For component A, because of the position of the handles and the set of the geometry (not having a third block on top) the assembly on a regional scale is compact. Additionally, it is noticeable that on one of the last iterations the assemblage shifted from populating one area to start branching out to another area of the boundary.
For component B and C it is observable that as a result of the geometry (having one block on top of the geometry) the assembly on a regional scale has a degree of porosity. The position of handles of component B allows the assembly to have a longer path as the loop is being conducted. For component C, a similar behavior of branching out to another area of the geometry is also noticeable.
The position and the type of curve that is being tested is the main parameter that influences the geometrical behavior of the assemblage.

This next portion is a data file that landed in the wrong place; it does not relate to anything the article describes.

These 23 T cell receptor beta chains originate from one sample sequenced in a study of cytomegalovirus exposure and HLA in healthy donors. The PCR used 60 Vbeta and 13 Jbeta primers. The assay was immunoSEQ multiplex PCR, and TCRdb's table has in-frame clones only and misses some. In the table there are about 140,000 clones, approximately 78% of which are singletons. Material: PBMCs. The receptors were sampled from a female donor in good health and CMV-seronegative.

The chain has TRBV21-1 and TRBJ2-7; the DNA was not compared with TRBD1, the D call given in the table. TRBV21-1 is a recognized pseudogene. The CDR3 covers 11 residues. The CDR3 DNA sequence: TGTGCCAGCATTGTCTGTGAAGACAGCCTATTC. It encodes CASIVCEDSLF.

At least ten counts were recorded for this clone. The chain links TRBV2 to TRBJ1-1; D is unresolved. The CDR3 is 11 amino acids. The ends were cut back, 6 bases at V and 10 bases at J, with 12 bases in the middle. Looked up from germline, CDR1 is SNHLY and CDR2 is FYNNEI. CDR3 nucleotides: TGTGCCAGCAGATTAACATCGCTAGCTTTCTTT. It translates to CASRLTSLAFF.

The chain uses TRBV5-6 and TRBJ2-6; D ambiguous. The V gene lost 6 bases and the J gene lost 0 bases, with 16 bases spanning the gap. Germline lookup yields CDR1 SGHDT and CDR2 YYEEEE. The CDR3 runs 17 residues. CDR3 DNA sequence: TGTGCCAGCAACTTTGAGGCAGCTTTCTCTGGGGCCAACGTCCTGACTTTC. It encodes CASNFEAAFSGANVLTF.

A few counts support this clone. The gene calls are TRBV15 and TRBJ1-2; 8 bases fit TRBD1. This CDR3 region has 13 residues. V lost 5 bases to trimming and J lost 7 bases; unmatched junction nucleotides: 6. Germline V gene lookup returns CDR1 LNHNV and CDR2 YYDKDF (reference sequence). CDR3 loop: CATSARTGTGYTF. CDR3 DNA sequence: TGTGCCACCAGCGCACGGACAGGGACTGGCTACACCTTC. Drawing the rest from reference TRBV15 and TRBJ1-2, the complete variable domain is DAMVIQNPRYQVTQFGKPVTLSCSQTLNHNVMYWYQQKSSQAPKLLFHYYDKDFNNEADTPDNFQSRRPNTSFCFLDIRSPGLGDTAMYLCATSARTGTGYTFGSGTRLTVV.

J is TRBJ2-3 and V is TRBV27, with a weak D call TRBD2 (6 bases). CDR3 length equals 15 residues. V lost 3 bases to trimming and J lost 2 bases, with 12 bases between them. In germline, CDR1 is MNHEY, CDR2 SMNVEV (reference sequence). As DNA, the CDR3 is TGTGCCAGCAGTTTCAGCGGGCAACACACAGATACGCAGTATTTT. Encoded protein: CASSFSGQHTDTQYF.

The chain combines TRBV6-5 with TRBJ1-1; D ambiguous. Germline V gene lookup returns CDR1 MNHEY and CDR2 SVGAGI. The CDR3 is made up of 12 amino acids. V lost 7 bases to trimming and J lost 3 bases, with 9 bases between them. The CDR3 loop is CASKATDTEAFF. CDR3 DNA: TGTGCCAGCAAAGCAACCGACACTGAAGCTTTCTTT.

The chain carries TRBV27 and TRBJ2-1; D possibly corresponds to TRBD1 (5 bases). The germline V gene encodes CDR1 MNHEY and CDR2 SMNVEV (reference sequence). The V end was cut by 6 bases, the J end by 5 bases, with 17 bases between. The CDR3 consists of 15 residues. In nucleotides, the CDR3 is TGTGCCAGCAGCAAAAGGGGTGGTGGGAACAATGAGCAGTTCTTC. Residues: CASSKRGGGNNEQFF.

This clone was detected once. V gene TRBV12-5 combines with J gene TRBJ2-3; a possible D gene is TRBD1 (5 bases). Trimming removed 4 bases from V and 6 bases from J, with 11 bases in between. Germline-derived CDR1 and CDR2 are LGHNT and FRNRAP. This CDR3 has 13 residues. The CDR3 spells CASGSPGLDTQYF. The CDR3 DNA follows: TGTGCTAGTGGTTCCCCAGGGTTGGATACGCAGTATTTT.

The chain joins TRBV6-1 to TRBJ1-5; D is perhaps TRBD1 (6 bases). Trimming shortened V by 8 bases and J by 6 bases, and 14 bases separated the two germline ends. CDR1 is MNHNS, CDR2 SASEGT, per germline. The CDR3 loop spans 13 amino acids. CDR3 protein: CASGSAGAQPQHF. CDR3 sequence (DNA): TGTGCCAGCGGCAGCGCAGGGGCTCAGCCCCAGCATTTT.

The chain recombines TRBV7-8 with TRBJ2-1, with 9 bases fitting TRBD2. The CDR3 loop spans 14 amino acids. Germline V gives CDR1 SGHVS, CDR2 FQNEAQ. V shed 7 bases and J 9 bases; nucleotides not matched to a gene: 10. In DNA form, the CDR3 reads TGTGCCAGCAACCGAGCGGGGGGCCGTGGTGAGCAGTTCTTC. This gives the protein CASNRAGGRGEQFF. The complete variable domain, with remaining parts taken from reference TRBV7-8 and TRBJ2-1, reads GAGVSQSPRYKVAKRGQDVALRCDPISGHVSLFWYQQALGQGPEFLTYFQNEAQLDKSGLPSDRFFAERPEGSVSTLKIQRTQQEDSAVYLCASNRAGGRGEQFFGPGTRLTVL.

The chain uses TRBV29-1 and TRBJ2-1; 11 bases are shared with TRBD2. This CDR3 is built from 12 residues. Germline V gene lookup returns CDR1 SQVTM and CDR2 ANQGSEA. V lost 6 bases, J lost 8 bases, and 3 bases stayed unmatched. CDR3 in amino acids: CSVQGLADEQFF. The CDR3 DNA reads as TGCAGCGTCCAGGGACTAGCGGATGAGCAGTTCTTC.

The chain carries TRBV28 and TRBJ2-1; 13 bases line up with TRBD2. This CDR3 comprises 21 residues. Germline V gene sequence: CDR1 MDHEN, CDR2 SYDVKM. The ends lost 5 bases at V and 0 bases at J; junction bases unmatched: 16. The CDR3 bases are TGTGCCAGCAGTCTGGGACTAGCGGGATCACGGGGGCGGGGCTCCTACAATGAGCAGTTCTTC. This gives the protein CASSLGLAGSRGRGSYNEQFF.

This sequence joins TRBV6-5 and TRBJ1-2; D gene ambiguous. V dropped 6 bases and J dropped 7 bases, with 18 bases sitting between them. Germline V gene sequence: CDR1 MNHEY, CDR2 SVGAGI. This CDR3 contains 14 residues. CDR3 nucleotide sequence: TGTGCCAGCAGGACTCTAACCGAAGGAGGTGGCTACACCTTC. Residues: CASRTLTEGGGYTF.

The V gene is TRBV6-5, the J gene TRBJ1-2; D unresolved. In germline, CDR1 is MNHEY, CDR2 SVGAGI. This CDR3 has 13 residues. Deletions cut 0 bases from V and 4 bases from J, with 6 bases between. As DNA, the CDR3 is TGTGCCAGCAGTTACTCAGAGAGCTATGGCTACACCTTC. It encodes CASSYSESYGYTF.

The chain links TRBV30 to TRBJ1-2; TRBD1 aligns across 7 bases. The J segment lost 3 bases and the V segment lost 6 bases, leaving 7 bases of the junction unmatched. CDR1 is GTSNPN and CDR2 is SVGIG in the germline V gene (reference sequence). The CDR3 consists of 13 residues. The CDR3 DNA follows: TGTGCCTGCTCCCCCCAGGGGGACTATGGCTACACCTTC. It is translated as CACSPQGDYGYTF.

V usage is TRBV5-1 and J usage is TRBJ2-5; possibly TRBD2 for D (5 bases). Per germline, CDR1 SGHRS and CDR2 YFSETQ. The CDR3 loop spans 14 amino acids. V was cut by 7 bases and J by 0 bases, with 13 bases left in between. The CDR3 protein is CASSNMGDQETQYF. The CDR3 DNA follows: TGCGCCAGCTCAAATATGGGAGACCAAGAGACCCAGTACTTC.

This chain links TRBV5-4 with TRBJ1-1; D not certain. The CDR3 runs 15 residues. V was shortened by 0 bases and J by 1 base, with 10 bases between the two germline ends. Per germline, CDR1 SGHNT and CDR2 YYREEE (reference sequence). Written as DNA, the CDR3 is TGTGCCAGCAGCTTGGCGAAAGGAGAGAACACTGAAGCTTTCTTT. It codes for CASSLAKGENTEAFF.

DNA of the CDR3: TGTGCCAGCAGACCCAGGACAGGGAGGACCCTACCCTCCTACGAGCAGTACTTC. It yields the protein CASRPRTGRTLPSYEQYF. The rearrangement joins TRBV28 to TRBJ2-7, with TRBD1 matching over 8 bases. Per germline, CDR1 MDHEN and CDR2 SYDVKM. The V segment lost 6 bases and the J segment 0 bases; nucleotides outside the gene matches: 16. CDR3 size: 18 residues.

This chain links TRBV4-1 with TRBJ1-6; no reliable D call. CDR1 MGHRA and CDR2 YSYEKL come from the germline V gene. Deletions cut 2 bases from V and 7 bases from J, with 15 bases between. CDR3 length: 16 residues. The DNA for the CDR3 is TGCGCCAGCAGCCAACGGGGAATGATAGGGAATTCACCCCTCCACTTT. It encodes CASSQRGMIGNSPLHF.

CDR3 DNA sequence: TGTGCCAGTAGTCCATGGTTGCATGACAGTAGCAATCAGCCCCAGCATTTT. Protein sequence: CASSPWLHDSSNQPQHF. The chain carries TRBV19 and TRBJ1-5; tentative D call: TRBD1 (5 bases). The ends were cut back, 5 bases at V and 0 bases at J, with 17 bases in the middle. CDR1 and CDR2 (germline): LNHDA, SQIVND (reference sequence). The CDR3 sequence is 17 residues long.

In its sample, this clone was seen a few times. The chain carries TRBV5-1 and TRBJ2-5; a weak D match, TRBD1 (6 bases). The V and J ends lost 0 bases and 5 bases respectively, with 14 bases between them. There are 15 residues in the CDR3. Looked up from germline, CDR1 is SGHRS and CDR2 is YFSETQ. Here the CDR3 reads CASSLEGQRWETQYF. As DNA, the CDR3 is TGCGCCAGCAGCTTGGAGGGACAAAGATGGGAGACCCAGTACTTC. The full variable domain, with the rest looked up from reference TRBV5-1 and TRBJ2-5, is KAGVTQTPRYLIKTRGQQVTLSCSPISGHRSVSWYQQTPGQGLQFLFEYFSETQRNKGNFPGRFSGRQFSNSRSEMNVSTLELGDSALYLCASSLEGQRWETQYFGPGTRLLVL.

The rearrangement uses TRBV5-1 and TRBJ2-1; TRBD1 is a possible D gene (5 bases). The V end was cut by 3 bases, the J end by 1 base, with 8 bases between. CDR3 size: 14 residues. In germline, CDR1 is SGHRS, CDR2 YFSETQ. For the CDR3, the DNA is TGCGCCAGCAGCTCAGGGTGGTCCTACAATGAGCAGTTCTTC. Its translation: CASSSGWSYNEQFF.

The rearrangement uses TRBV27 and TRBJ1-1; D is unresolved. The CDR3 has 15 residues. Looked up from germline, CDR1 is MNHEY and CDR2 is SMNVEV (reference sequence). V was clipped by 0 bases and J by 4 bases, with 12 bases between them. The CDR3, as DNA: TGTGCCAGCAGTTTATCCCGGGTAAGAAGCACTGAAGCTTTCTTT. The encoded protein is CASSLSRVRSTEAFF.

Iterative assemblage strategy – Exploration 2
After conducting the first set of experiments, a new iterative assemblage strategy is proposed in order to generate variation within the behaviors of the assemblage. The new strategy is an extension of the last one, and it divides the domain of iterations (Counter) in four groups. On each group the Reference Frames utilizes the Curve as a Repeller or as an Attractor. This new selection filter uses a Counter and a Domain as added inputs and returns as an output filtered lists of Center Points, Joint Frames and Reference Frames that will be used as an input for the removal of occluded faces.